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The icy November breeze
Chilled my neck, as muggy
Gray clouds hid the brilliant sun.

Laying my rake down, giving it a rest
From clawing the leaves into a pile,
When the desperate cries of wood thrushes
came to my ears.

The enormous amount of birds made me suck in the crisp air.
I exclaimed, "Wow. You don't see that every day!"

The birds made dips and circular movements,
that were fluent and organized. As the huge swarm flew towards
their destination, one small speck of a bird left the pack and
flew in the opposite direction.

The caws and cries of the huge group echoed off
into the early morning sky.
The shrieks and hisses of the hawks greeted them as they flew into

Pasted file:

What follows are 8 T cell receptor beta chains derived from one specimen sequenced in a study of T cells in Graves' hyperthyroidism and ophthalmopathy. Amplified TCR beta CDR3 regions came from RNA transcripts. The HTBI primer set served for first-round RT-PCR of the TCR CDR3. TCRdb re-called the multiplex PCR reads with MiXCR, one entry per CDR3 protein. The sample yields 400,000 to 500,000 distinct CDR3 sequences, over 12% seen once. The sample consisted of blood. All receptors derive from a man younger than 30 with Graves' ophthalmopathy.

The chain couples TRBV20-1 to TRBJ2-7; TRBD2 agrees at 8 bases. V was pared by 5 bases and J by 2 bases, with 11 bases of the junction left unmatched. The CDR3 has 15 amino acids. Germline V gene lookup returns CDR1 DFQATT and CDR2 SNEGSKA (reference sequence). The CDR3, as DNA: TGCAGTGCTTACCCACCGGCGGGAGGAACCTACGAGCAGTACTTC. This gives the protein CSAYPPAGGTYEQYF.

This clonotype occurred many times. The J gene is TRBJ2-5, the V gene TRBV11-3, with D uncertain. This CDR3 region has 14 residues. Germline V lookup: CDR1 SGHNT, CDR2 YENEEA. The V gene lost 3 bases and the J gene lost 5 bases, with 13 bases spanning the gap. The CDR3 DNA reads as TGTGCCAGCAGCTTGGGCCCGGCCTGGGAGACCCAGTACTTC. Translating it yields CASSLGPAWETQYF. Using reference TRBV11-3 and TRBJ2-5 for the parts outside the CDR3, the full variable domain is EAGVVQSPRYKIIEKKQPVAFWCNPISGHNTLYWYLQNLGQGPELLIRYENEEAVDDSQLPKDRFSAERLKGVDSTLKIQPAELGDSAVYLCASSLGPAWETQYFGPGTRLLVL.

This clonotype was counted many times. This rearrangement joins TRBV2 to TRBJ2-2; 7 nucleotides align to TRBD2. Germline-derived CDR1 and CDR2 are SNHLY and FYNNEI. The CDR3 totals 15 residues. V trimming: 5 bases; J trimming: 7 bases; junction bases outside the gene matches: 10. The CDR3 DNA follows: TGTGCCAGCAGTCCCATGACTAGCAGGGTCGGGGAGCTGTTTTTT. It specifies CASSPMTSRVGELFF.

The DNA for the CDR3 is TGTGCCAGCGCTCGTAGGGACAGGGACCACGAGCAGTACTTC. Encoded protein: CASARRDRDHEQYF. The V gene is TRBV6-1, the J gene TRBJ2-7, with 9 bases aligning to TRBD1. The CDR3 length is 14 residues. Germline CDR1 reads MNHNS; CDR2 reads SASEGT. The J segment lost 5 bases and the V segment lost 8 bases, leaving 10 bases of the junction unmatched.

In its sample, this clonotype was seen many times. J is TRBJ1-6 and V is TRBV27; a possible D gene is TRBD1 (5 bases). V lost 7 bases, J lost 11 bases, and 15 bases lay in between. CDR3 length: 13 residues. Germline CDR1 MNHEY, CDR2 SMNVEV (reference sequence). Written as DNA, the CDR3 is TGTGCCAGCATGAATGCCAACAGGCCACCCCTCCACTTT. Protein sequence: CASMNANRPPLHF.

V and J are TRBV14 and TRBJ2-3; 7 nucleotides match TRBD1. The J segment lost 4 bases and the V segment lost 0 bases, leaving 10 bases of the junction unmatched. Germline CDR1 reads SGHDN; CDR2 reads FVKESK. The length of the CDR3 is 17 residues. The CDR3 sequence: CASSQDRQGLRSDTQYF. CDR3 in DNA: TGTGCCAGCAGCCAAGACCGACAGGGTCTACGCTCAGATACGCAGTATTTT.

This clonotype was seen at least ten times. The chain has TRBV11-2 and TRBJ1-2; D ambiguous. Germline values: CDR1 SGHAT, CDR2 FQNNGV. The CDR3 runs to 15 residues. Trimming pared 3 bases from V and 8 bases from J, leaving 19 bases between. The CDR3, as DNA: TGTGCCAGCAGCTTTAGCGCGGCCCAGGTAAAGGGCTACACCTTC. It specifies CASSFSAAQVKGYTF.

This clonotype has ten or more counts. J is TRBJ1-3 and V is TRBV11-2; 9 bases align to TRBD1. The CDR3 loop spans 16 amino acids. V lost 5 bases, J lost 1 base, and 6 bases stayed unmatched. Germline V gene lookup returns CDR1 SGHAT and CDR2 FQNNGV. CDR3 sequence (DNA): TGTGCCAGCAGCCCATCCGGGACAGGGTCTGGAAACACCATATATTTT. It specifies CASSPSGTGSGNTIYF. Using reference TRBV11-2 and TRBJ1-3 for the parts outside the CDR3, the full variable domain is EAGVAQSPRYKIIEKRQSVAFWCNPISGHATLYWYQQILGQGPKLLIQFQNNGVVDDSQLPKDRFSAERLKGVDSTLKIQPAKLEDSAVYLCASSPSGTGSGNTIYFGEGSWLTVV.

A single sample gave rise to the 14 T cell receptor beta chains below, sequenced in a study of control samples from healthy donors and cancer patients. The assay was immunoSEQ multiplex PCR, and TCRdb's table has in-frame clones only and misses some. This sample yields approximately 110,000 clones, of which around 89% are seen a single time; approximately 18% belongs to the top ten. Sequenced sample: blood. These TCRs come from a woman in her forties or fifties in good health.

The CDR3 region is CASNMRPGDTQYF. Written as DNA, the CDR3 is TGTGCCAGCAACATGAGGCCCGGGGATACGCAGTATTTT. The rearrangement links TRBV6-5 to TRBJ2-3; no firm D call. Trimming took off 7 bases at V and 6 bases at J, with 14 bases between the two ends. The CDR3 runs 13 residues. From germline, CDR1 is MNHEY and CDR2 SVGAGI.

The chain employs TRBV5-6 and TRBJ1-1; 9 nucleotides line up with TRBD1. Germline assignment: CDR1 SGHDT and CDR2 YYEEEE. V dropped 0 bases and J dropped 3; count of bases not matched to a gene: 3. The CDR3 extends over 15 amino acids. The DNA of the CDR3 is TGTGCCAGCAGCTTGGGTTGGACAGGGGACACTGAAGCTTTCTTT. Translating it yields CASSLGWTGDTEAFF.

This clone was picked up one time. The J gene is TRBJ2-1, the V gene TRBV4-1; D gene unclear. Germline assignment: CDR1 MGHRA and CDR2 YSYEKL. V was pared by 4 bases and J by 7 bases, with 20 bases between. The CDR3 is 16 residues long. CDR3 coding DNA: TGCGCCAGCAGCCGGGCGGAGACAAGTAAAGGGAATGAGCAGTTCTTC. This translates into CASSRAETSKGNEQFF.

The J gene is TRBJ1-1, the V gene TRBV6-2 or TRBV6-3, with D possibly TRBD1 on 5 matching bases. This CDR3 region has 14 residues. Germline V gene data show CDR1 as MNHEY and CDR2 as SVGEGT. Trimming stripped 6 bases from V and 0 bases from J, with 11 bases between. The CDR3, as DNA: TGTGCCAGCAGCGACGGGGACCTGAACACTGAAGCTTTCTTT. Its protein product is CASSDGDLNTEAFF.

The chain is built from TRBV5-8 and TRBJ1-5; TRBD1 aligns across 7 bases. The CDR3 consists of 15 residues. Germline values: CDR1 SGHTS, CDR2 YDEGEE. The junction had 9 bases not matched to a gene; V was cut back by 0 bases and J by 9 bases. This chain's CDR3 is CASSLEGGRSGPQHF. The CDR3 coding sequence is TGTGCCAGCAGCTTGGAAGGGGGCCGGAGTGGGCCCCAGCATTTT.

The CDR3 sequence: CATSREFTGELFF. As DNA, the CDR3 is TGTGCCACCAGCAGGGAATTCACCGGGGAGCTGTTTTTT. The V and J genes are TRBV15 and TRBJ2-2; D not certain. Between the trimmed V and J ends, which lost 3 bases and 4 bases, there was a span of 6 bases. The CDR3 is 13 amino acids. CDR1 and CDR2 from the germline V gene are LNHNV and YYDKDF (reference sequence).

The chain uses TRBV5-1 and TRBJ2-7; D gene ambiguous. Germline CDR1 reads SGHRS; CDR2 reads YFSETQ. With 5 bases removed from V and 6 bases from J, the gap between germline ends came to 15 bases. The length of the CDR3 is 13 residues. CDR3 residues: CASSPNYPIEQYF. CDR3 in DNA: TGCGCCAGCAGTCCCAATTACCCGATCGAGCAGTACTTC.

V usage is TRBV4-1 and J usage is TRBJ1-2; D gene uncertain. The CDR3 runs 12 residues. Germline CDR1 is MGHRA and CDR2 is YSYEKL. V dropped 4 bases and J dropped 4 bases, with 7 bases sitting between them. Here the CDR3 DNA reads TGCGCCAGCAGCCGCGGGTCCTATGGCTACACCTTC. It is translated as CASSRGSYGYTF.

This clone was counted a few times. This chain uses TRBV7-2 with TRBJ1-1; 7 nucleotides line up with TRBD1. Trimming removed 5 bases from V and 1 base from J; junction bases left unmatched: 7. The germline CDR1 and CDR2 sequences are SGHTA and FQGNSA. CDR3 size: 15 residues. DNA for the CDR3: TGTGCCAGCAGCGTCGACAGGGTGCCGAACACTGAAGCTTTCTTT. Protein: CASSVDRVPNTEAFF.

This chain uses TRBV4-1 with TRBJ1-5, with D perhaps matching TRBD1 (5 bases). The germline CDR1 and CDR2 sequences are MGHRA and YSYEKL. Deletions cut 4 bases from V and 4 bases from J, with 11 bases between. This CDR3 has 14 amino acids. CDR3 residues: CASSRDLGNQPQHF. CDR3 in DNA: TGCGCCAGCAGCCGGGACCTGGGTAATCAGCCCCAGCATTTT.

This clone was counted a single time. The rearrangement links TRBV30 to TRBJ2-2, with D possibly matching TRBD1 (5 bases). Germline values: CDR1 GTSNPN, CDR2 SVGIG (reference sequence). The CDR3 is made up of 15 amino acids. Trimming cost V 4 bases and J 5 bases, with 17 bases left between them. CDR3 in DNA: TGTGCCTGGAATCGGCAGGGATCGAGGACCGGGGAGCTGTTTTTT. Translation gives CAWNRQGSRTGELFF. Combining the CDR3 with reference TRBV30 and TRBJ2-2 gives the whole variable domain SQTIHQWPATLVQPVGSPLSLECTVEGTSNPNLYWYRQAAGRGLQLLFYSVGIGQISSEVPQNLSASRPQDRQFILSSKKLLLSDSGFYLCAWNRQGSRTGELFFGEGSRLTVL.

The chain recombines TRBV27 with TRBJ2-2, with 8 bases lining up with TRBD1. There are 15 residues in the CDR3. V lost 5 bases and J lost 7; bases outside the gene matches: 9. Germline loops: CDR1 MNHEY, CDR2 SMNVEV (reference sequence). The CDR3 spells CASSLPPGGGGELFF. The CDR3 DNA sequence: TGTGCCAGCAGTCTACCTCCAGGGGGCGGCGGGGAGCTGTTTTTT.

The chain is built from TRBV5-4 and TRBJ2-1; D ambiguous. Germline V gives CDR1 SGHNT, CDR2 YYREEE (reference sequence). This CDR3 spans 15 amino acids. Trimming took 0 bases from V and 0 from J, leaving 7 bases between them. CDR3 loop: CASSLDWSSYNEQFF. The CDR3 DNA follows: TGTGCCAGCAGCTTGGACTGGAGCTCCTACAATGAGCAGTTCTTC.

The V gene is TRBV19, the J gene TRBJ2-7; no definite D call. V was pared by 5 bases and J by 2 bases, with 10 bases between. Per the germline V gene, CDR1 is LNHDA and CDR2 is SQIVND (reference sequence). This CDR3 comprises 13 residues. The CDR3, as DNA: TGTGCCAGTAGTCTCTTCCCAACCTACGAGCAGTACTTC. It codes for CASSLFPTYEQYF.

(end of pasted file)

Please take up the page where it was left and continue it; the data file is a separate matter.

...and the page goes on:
Costa Rica and pierced through every heart of the wood thrushes.

A living nightmare for the inky black-eared wood thrushes,
A temporary amusement for the hungry hawks.

Hawks dived down on their prey like hail on ants.
Wood thrushes scattered frantically beating their wings up and
down searching for any means of escape.
Razor-sharp talons and hooked beaks glinted in dawn's early light.

The wood thrushes scrambled to and fro—"Where to go!"
One small speck of a bird led the others out of the jungle, making
swerves and dips as the hawks stopped their vicious assault.

They had a joyful reunion with the one daring bird that made a
solo flight—and eventually led the others out of the hawk's
sharp grasp.

The Opposite Direction Benjamin Firsick
Benjamin Firsick, 11
South Windsor, Connecticut